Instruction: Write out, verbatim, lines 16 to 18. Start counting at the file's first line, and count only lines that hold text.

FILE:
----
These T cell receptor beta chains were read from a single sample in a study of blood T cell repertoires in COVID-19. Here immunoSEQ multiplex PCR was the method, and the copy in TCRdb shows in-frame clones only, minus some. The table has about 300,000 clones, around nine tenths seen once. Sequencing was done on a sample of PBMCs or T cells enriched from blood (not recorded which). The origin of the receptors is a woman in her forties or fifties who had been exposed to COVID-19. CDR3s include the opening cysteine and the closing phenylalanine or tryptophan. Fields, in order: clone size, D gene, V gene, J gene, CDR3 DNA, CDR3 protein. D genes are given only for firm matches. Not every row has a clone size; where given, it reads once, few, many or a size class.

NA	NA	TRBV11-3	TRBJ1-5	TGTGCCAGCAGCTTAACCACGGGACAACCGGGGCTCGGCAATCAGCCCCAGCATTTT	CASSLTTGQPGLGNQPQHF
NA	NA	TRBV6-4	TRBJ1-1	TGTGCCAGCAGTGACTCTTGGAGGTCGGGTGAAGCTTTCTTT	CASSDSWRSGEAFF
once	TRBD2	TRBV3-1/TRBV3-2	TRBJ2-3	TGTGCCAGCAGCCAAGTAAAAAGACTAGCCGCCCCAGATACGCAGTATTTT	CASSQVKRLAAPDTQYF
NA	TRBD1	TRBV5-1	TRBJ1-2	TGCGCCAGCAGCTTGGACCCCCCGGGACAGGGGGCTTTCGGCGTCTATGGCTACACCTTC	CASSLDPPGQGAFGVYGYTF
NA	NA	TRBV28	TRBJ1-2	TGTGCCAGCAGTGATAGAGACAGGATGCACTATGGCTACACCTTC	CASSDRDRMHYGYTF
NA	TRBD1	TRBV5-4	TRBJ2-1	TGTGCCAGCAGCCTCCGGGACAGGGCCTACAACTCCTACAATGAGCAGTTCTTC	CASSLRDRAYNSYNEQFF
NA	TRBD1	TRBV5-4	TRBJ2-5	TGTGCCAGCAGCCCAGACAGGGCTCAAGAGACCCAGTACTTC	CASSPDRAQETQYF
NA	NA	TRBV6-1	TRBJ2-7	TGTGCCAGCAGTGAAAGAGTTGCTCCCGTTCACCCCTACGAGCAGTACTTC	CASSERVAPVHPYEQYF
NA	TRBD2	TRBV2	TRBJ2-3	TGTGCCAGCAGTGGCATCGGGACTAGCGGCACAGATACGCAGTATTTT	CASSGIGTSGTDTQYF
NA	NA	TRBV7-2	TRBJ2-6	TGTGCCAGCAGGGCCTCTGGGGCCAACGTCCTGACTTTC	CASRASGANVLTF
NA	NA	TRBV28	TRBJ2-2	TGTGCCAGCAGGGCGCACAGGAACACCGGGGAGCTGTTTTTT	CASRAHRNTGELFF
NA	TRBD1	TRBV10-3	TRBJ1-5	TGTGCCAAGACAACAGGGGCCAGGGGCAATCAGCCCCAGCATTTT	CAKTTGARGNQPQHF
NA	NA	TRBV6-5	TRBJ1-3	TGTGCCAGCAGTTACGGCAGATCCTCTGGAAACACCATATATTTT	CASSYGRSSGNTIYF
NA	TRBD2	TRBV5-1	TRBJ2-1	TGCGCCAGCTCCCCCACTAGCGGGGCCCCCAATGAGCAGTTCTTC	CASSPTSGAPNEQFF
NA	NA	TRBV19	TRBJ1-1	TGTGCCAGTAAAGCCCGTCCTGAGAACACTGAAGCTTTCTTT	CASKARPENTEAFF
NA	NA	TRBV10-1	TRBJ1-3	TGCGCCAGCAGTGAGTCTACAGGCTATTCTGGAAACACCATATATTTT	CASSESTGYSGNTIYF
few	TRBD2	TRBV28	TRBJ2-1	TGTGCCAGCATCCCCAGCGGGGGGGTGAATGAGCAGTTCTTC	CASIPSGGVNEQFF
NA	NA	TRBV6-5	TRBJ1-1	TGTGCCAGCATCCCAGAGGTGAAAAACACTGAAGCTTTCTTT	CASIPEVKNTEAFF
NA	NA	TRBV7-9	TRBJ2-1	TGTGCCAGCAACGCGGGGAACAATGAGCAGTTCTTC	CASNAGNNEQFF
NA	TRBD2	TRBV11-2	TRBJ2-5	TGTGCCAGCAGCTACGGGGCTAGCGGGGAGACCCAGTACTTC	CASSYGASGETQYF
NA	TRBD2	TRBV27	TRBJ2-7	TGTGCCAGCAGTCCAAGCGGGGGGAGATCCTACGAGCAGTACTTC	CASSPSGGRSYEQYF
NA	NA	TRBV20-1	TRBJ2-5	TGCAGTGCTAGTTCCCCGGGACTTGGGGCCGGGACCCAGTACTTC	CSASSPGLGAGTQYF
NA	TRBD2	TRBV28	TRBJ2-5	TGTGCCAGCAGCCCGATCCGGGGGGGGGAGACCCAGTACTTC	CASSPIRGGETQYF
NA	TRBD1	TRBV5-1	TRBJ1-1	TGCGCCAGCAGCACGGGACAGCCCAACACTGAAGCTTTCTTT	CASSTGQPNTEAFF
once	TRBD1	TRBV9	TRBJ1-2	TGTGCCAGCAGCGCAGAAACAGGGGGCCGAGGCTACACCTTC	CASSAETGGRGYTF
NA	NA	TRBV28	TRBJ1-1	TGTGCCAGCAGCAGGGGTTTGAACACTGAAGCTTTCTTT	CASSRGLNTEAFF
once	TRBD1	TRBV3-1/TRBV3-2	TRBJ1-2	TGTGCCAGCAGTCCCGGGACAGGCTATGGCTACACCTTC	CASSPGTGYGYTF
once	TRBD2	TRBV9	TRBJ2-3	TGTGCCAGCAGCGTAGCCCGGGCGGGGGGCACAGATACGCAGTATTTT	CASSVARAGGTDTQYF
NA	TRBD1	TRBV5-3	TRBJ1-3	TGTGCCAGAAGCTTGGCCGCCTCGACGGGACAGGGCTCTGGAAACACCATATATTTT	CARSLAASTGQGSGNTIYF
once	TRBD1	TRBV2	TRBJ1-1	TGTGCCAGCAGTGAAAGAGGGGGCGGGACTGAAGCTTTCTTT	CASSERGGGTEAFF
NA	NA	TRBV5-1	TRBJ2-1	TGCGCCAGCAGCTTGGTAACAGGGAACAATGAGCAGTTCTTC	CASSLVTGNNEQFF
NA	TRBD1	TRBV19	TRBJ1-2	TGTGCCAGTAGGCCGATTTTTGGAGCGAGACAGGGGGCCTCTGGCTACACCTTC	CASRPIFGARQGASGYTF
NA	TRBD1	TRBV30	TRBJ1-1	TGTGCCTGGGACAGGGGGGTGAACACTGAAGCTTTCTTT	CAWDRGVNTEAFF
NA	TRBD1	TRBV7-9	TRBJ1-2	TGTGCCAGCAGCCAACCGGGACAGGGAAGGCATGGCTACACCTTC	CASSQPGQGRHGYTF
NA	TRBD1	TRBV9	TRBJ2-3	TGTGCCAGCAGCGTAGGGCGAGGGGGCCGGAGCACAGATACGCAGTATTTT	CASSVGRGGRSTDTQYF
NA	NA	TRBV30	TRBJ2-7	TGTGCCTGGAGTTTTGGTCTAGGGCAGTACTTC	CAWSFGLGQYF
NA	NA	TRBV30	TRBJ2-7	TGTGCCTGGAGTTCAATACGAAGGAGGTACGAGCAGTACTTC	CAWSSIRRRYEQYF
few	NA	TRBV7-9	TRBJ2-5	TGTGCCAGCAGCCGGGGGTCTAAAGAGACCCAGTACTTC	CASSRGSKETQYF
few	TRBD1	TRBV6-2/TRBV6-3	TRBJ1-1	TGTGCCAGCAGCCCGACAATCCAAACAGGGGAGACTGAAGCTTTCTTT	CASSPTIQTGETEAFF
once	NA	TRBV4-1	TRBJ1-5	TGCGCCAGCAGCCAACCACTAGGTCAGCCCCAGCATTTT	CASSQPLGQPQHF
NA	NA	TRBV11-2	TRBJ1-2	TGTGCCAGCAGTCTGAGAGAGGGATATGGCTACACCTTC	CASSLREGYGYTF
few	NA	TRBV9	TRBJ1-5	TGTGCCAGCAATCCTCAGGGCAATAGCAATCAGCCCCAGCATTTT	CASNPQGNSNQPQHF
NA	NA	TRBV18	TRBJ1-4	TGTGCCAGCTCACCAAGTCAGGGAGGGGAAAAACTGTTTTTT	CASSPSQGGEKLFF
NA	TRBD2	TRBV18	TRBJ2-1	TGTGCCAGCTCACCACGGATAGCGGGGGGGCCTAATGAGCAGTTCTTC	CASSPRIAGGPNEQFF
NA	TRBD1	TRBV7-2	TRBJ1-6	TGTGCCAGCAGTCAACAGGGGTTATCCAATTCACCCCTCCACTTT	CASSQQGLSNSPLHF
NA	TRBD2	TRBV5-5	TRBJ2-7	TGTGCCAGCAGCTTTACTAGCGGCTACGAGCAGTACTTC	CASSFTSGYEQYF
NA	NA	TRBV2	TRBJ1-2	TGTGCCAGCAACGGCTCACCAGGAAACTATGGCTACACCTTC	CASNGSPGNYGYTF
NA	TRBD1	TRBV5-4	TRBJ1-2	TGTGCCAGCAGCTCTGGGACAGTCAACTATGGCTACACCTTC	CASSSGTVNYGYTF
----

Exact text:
NA	NA	TRBV19	TRBJ1-1	TGTGCCAGTAAAGCCCGTCCTGAGAACACTGAAGCTTTCTTT	CASKARPENTEAFF
NA	NA	TRBV10-1	TRBJ1-3	TGCGCCAGCAGTGAGTCTACAGGCTATTCTGGAAACACCATATATTTT	CASSESTGYSGNTIYF
few	TRBD2	TRBV28	TRBJ2-1	TGTGCCAGCATCCCCAGCGGGGGGGTGAATGAGCAGTTCTTC	CASIPSGGVNEQFF